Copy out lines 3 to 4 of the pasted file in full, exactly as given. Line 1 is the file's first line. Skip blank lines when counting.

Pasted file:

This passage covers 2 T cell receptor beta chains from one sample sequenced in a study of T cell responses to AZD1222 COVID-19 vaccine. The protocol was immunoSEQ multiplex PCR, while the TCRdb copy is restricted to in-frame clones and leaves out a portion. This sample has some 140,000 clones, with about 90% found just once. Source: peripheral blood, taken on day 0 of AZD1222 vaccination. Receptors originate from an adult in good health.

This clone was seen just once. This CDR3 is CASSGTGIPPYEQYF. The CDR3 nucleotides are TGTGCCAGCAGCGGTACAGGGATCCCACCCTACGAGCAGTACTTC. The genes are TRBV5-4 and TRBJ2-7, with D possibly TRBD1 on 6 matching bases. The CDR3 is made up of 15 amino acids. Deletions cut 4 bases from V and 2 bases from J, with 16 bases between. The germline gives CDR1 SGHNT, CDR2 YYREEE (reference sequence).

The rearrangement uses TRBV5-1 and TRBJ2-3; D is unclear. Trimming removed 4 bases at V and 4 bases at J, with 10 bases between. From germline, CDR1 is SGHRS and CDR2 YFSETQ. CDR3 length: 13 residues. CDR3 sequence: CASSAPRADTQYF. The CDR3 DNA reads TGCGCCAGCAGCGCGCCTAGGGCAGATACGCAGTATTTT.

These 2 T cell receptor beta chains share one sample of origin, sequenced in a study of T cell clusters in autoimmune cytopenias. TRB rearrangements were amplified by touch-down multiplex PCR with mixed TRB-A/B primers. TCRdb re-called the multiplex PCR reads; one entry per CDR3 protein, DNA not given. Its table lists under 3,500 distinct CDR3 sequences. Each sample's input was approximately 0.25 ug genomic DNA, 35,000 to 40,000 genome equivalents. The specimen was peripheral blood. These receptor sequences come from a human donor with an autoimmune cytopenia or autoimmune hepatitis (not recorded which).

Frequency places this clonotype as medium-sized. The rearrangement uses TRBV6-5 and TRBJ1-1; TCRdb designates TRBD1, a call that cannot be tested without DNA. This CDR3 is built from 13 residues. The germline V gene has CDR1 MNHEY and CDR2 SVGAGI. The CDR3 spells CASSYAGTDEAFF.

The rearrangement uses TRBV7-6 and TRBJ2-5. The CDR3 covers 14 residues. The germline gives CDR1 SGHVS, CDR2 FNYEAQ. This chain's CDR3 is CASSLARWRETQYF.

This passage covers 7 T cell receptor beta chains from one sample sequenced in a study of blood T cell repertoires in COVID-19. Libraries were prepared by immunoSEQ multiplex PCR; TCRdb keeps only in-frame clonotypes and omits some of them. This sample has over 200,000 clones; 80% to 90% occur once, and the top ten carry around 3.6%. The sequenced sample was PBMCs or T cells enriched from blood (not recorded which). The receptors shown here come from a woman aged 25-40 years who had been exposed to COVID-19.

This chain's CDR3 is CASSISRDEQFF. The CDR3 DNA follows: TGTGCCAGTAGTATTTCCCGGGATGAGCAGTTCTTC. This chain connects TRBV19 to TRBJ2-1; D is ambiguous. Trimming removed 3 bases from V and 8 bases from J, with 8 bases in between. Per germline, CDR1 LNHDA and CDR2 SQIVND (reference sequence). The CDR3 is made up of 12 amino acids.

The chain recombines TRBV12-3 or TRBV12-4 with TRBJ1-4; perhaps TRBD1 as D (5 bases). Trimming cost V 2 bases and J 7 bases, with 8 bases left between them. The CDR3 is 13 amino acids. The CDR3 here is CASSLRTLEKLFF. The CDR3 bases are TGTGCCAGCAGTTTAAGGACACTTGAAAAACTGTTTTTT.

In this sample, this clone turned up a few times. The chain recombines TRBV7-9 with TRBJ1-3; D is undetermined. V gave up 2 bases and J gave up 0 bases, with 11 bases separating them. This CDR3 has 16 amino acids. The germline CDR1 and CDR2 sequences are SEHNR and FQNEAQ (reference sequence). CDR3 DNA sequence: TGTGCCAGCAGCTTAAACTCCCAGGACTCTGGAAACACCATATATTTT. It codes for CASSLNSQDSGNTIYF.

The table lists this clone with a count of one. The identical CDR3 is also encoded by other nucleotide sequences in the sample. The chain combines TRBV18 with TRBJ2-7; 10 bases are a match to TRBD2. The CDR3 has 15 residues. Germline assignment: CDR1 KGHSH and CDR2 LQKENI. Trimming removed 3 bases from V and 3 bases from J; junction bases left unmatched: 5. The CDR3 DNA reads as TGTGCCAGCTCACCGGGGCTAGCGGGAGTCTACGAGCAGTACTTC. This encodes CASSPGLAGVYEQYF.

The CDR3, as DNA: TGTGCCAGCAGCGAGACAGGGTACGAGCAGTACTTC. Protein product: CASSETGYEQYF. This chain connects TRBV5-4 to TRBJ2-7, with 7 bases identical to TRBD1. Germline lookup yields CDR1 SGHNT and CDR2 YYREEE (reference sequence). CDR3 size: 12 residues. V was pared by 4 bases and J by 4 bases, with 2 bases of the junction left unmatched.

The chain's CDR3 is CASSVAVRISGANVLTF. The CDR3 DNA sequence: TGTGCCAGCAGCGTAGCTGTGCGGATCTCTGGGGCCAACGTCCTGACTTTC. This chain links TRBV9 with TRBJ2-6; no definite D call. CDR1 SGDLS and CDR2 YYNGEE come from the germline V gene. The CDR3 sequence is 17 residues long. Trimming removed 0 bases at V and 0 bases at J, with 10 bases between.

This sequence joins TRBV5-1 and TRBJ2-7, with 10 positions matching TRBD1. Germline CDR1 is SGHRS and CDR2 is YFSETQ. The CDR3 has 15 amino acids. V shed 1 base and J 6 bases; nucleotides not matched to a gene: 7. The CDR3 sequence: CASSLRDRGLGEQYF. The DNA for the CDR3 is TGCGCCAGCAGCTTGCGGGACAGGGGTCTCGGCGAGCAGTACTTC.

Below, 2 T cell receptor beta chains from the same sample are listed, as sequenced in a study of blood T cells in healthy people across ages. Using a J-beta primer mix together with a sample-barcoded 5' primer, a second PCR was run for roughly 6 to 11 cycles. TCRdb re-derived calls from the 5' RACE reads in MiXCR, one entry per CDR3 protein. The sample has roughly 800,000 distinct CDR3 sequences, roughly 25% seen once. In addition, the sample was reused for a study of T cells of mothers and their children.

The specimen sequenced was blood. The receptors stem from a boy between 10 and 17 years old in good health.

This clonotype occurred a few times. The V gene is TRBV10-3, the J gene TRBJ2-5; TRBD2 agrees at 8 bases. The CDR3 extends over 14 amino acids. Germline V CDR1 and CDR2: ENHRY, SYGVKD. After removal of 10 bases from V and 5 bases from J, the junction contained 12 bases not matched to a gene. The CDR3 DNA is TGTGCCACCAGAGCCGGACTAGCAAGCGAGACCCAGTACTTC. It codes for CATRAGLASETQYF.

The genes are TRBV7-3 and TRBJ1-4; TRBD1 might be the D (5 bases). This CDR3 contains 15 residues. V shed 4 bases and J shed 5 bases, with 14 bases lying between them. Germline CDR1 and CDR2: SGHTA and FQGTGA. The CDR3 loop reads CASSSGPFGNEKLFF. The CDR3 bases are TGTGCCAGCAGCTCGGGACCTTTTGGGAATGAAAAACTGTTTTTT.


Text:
The rearrangement uses TRBV5-1 and TRBJ2-3; D is unclear. Trimming removed 4 bases at V and 4 bases at J, with 10 bases between. From germline, CDR1 is SGHRS and CDR2 YFSETQ. CDR3 length: 13 residues. CDR3 sequence: CASSAPRADTQYF. The CDR3 DNA reads TGCGCCAGCAGCGCGCCTAGGGCAGATACGCAGTATTTT.

These 2 T cell receptor beta chains share one sample of origin, sequenced in a study of T cell clusters in autoimmune cytopenias. TRB rearrangements were amplified by touch-down multiplex PCR with mixed TRB-A/B primers. TCRdb re-called the multiplex PCR reads; one entry per CDR3 protein, DNA not given. Its table lists under 3,500 distinct CDR3 sequences. Each sample's input was approximately 0.25 ug genomic DNA, 35,000 to 40,000 genome equivalents. The specimen was peripheral blood. These receptor sequences come from a human donor with an autoimmune cytopenia or autoimmune hepatitis (not recorded which).